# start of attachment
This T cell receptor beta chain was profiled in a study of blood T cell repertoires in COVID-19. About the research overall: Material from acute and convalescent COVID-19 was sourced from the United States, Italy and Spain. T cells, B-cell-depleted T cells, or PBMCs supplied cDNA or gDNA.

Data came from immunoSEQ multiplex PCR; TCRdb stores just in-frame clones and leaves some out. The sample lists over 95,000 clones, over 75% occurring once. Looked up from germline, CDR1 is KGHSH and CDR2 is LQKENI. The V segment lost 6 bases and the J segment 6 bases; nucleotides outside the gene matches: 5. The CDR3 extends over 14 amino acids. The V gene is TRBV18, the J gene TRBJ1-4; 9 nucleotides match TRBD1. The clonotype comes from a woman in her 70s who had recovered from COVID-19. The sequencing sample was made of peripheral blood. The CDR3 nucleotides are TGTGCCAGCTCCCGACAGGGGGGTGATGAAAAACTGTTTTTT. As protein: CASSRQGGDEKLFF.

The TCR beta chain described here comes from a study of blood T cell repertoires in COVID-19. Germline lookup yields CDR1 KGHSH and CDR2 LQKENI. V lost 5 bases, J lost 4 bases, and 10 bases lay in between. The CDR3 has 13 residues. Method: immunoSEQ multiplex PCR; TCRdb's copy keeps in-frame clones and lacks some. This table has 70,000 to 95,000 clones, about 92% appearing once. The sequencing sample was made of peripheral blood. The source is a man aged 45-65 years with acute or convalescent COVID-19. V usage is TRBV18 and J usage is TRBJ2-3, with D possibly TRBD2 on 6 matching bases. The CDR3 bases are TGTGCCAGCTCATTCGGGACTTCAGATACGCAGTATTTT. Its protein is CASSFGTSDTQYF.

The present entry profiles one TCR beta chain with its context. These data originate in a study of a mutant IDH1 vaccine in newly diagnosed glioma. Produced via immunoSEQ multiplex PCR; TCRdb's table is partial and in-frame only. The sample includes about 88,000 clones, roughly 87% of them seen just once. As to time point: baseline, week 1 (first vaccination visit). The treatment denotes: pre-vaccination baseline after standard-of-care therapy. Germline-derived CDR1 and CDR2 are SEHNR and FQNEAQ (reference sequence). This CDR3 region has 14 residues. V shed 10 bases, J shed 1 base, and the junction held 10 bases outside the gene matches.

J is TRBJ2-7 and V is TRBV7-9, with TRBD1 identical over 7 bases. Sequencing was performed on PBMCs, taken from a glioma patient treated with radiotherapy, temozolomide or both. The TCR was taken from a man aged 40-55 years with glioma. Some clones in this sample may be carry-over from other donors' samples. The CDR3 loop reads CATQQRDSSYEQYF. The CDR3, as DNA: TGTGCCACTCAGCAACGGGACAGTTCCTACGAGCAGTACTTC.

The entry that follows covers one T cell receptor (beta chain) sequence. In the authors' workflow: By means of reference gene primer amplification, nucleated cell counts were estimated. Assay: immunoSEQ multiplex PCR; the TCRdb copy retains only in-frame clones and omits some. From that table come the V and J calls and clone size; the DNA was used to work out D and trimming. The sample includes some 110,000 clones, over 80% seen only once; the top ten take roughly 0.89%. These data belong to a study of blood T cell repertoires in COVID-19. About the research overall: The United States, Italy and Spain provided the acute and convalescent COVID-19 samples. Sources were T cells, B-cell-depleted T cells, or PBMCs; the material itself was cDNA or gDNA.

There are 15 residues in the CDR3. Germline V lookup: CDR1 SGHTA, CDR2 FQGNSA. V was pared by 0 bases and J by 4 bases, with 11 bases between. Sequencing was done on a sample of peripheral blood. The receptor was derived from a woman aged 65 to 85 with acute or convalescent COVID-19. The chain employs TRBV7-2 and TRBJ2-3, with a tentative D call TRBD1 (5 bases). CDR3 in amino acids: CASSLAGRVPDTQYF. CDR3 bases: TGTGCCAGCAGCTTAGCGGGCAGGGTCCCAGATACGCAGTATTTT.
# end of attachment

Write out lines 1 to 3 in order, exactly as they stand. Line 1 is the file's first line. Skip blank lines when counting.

This T cell receptor beta chain was profiled in a study of blood T cell repertoires in COVID-19. About the research overall: Material from acute and convalescent COVID-19 was sourced from the United States, Italy and Spain. T cells, B-cell-depleted T cells, or PBMCs supplied cDNA or gDNA.

Data came from immunoSEQ multiplex PCR; TCRdb stores just in-frame clones and leaves some out. The sample lists over 95,000 clones, over 75% occurring once. Looked up from germline, CDR1 is KGHSH and CDR2 is LQKENI. The V segment lost 6 bases and the J segment 6 bases; nucleotides outside the gene matches: 5. The CDR3 extends over 14 amino acids. The V gene is TRBV18, the J gene TRBJ1-4; 9 nucleotides match TRBD1. The clonotype comes from a woman in her 70s who had recovered from COVID-19. The sequencing sample was made of peripheral blood. The CDR3 nucleotides are TGTGCCAGCTCCCGACAGGGGGGTGATGAAAAACTGTTTTTT. As protein: CASSRQGGDEKLFF.

The TCR beta chain described here comes from a study of blood T cell repertoires in COVID-19. Germline lookup yields CDR1 KGHSH and CDR2 LQKENI. V lost 5 bases, J lost 4 bases, and 10 bases lay in between. The CDR3 has 13 residues. Method: immunoSEQ multiplex PCR; TCRdb's copy keeps in-frame clones and lacks some. This table has 70,000 to 95,000 clones, about 92% appearing once. The sequencing sample was made of peripheral blood. The source is a man aged 45-65 years with acute or convalescent COVID-19. V usage is TRBV18 and J usage is TRBJ2-3, with D possibly TRBD2 on 6 matching bases. The CDR3 bases are TGTGCCAGCTCATTCGGGACTTCAGATACGCAGTATTTT. Its protein is CASSFGTSDTQYF.